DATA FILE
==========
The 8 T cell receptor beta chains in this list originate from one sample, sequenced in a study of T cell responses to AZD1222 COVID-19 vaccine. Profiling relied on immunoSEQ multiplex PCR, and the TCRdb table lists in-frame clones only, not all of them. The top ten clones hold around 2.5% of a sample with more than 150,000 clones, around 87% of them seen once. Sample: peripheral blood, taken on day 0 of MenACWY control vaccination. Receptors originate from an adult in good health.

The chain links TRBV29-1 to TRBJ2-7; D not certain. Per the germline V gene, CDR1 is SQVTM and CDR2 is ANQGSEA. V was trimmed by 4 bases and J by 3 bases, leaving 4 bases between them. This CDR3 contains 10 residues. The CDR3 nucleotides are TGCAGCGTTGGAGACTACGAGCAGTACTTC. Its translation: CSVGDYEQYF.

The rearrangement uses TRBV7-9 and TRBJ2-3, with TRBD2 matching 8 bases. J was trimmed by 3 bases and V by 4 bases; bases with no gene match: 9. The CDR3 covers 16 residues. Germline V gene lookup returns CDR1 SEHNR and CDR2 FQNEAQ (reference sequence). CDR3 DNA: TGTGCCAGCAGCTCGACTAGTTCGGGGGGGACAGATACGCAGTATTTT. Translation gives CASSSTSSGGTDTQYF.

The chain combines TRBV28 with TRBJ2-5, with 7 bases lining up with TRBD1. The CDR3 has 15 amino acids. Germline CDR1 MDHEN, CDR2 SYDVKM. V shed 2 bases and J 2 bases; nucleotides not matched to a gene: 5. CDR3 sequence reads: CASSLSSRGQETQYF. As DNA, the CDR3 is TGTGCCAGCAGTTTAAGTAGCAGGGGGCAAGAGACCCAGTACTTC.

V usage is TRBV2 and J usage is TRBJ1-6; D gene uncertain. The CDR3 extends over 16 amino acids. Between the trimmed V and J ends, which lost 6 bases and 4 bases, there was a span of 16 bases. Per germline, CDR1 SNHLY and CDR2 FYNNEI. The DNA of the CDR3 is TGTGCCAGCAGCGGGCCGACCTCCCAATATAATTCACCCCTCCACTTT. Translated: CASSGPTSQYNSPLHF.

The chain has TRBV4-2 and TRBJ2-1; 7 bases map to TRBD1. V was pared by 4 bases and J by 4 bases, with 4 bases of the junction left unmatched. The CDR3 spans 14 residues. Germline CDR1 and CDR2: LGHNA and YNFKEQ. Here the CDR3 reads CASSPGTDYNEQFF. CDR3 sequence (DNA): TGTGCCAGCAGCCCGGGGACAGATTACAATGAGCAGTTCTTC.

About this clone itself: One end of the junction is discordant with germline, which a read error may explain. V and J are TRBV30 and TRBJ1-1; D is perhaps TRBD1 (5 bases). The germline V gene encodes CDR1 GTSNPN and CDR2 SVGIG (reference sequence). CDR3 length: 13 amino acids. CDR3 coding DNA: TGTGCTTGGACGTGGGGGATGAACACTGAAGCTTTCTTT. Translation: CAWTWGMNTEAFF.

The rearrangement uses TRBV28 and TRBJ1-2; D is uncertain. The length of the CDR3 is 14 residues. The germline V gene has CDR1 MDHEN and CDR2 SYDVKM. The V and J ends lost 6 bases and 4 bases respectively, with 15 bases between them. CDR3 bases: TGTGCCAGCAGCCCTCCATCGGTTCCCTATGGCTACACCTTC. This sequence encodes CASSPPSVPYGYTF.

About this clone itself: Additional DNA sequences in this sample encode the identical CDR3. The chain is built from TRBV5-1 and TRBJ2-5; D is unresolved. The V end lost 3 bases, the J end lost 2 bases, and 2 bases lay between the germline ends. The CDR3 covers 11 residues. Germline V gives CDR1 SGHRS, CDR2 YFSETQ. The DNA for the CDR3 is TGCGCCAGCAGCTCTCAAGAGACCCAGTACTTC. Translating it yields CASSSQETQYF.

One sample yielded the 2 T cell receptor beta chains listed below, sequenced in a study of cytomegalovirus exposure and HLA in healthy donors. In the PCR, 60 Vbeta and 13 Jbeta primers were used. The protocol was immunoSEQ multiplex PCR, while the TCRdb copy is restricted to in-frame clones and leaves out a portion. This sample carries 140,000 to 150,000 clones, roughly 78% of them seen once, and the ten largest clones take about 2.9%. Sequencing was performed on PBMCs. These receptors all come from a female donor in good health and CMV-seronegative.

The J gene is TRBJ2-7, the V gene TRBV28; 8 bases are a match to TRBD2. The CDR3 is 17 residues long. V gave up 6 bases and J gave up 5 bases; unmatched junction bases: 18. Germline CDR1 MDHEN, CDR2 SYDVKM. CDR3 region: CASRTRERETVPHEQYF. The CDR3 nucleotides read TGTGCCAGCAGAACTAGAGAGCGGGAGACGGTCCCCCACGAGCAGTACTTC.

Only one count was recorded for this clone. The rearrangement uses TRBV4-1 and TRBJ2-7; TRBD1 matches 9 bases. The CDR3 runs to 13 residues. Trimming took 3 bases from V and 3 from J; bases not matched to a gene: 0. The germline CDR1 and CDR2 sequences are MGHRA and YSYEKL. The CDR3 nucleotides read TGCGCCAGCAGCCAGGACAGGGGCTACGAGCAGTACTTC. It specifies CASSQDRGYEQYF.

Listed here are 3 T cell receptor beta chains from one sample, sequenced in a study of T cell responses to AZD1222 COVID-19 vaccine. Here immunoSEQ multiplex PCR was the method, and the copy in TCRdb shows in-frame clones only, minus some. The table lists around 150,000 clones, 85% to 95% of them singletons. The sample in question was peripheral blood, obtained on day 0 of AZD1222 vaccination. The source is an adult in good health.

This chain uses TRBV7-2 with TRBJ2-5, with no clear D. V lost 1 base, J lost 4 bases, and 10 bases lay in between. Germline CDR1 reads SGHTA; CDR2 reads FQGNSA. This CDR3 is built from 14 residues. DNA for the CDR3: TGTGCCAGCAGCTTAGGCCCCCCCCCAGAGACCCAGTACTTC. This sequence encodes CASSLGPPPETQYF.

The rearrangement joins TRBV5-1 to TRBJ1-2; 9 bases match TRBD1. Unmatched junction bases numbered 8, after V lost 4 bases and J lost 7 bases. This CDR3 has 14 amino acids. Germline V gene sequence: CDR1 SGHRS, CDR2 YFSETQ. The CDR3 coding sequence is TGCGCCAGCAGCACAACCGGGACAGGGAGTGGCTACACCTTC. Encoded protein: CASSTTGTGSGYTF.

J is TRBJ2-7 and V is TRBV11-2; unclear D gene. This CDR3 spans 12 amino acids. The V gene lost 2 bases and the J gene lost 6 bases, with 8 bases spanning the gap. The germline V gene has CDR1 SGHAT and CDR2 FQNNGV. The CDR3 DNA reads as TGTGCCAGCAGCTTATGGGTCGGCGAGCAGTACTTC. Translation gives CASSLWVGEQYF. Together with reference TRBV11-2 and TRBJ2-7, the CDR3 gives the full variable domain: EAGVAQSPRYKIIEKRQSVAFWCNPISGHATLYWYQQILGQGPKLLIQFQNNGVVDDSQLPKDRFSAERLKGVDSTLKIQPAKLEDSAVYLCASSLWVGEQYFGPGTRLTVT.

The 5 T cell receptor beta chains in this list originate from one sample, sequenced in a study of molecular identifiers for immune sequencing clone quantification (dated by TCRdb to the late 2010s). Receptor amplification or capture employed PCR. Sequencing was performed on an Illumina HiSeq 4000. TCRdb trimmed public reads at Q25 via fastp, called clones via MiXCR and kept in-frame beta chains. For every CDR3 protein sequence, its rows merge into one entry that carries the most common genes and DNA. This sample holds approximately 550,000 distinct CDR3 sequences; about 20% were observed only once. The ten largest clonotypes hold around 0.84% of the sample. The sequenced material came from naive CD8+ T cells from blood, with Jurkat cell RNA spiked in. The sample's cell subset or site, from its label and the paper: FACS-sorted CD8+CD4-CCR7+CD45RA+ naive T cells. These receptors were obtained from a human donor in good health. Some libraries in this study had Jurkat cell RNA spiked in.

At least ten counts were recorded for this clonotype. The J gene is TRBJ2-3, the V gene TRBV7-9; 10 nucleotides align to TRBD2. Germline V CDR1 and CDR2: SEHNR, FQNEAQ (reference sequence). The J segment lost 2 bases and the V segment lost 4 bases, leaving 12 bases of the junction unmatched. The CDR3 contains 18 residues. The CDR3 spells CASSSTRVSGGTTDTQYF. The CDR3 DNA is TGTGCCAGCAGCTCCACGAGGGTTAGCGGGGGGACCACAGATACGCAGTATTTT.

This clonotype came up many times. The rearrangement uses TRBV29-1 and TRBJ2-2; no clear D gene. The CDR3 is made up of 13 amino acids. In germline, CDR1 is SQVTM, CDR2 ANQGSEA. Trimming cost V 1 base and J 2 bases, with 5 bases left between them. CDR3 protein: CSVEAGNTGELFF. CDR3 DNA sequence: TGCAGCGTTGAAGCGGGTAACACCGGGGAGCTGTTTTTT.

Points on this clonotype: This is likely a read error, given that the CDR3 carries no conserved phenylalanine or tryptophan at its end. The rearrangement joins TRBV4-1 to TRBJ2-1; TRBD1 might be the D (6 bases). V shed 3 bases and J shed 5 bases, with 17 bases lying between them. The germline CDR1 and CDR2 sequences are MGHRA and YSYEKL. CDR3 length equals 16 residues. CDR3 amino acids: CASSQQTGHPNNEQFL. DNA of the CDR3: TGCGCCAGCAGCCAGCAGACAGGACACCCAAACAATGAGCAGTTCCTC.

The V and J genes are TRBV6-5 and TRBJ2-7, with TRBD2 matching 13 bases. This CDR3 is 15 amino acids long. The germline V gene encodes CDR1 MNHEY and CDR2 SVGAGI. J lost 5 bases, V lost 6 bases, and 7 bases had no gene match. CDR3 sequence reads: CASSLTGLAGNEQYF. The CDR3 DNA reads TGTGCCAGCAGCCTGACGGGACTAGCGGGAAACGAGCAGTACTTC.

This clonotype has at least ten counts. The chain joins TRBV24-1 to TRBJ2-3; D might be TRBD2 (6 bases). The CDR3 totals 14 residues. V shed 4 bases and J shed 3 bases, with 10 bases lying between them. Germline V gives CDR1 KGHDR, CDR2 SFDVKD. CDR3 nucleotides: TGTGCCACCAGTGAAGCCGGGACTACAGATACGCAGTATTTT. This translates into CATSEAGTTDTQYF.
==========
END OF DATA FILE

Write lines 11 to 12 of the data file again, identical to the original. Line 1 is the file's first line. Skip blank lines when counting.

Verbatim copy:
The J gene is TRBJ2-7, the V gene TRBV28; 8 bases are a match to TRBD2. The CDR3 is 17 residues long. V gave up 6 bases and J gave up 5 bases; unmatched junction bases: 18. Germline CDR1 MDHEN, CDR2 SYDVKM. CDR3 region: CASRTRERETVPHEQYF. The CDR3 nucleotides read TGTGCCAGCAGAACTAGAGAGCGGGAGACGGTCCCCCACGAGCAGTACTTC.

Only one count was recorded for this clone. The rearrangement uses TRBV4-1 and TRBJ2-7; TRBD1 matches 9 bases. The CDR3 runs to 13 residues. Trimming took 3 bases from V and 3 from J; bases not matched to a gene: 0. The germline CDR1 and CDR2 sequences are MGHRA and YSYEKL. The CDR3 nucleotides read TGCGCCAGCAGCCAGGACAGGGGCTACGAGCAGTACTTC. It specifies CASSQDRGYEQYF.